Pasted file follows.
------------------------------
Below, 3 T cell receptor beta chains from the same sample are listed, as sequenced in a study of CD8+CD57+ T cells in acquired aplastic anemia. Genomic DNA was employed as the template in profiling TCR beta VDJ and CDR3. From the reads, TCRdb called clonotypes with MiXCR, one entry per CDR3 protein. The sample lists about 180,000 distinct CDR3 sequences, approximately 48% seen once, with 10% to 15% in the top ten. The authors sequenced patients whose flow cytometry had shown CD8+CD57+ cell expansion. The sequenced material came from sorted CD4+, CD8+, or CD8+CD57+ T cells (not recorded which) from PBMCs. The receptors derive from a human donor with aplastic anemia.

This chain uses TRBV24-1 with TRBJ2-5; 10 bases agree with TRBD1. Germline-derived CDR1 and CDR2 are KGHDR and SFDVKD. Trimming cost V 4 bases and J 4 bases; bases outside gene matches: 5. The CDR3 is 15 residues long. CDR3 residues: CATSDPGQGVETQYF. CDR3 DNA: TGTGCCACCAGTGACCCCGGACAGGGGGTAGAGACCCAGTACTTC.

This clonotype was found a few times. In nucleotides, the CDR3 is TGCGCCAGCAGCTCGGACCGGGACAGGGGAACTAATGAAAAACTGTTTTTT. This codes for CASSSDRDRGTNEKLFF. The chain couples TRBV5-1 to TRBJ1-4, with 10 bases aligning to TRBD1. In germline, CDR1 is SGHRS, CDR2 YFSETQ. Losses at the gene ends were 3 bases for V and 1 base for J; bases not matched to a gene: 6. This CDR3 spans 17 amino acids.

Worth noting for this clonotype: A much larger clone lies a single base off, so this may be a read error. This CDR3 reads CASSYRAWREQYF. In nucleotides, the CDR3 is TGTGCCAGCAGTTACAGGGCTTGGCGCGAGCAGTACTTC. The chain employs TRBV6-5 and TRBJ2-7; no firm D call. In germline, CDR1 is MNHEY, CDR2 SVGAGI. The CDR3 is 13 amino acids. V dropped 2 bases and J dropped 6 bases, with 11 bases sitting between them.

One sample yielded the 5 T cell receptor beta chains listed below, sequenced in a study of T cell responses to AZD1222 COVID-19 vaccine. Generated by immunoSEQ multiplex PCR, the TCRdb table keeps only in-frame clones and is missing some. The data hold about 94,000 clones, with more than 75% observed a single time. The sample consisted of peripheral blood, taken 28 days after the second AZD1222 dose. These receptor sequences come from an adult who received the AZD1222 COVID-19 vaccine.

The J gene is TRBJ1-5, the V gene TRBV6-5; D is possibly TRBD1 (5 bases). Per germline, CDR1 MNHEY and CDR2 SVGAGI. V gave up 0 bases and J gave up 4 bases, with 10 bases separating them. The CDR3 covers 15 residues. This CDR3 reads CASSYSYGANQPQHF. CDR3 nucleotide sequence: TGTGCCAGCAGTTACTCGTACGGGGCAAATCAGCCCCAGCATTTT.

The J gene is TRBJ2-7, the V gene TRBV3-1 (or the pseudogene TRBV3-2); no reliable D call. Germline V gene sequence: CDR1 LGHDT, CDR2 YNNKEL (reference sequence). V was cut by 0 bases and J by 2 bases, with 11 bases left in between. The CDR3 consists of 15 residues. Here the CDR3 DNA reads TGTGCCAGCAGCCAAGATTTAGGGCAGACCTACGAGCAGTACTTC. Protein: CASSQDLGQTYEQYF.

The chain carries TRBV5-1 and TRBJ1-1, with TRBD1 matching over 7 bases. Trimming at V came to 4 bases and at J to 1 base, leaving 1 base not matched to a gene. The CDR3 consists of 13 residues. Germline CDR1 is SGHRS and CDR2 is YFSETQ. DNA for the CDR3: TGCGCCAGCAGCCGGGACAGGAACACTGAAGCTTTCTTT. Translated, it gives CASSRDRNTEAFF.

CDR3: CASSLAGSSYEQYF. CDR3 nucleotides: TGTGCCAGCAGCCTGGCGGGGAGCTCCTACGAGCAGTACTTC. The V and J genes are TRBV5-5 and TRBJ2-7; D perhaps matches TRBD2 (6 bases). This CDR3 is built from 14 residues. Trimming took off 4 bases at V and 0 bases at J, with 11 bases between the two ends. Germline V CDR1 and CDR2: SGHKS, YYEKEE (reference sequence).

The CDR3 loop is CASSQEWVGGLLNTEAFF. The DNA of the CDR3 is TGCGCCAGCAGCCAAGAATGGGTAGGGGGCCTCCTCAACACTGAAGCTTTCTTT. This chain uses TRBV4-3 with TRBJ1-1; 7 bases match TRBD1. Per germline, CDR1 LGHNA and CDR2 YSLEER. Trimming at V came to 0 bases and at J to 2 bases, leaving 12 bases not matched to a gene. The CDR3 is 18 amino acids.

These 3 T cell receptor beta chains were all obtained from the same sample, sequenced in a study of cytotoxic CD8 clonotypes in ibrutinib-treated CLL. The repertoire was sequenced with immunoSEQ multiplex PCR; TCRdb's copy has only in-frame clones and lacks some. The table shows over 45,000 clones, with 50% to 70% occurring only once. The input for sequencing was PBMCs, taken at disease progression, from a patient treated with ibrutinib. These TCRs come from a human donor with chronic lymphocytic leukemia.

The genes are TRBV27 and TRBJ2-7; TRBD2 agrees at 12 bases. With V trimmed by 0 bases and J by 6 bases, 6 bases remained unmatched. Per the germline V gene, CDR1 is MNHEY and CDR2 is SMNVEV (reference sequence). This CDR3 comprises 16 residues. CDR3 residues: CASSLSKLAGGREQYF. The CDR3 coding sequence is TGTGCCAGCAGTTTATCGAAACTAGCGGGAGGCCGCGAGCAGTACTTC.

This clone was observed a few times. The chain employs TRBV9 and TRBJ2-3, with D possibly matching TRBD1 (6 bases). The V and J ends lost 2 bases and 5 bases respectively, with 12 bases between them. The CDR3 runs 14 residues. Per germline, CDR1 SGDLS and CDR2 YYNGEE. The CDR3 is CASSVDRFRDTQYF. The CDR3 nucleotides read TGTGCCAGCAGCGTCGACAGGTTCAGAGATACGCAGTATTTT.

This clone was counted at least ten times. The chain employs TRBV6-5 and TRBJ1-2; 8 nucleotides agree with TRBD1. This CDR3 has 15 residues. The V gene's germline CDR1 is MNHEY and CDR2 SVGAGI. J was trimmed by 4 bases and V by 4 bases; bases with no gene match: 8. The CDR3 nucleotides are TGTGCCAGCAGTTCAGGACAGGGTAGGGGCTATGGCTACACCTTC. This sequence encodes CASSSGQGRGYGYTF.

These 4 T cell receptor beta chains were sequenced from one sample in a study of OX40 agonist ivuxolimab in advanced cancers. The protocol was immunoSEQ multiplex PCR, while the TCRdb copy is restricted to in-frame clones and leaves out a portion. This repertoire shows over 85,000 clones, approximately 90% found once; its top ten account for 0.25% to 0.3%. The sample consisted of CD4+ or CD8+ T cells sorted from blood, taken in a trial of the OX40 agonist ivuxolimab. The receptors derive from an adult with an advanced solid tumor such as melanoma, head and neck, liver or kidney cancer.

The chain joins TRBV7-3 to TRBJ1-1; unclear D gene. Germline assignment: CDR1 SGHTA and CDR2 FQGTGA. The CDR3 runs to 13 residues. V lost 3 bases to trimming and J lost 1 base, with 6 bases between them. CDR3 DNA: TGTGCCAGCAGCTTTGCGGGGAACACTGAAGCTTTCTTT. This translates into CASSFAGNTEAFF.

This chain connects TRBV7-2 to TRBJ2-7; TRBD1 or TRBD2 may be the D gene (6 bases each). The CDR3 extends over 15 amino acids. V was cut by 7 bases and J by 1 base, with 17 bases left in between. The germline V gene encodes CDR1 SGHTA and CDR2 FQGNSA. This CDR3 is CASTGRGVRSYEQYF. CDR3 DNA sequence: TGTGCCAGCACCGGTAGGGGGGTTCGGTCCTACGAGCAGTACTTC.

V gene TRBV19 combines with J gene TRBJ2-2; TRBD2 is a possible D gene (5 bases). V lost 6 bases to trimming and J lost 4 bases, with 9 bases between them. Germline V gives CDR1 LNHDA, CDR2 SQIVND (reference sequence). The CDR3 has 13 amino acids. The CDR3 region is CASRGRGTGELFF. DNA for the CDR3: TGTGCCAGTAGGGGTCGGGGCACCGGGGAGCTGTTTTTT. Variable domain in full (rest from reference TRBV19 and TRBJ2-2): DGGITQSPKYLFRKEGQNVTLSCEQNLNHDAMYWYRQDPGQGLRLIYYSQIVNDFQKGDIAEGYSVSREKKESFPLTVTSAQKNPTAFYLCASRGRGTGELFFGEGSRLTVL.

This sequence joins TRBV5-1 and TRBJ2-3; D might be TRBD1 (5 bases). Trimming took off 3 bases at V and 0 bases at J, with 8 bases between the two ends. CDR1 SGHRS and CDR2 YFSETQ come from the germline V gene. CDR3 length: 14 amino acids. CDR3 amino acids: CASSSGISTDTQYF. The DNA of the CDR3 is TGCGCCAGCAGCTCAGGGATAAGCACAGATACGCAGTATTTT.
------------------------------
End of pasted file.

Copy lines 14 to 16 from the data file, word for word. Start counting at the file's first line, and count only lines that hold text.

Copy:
This clone was counted at least ten times. The chain employs TRBV6-5 and TRBJ1-2; 8 nucleotides agree with TRBD1. This CDR3 has 15 residues. The V gene's germline CDR1 is MNHEY and CDR2 SVGAGI. J was trimmed by 4 bases and V by 4 bases; bases with no gene match: 8. The CDR3 nucleotides are TGTGCCAGCAGTTCAGGACAGGGTAGGGGCTATGGCTACACCTTC. This sequence encodes CASSSGQGRGYGYTF.

These 4 T cell receptor beta chains were sequenced from one sample in a study of OX40 agonist ivuxolimab in advanced cancers. The protocol was immunoSEQ multiplex PCR, while the TCRdb copy is restricted to in-frame clones and leaves out a portion. This repertoire shows over 85,000 clones, approximately 90% found once; its top ten account for 0.25% to 0.3%. The sample consisted of CD4+ or CD8+ T cells sorted from blood, taken in a trial of the OX40 agonist ivuxolimab. The receptors derive from an adult with an advanced solid tumor such as melanoma, head and neck, liver or kidney cancer.

The chain joins TRBV7-3 to TRBJ1-1; unclear D gene. Germline assignment: CDR1 SGHTA and CDR2 FQGTGA. The CDR3 runs to 13 residues. V lost 3 bases to trimming and J lost 1 base, with 6 bases between them. CDR3 DNA: TGTGCCAGCAGCTTTGCGGGGAACACTGAAGCTTTCTTT. This translates into CASSFAGNTEAFF.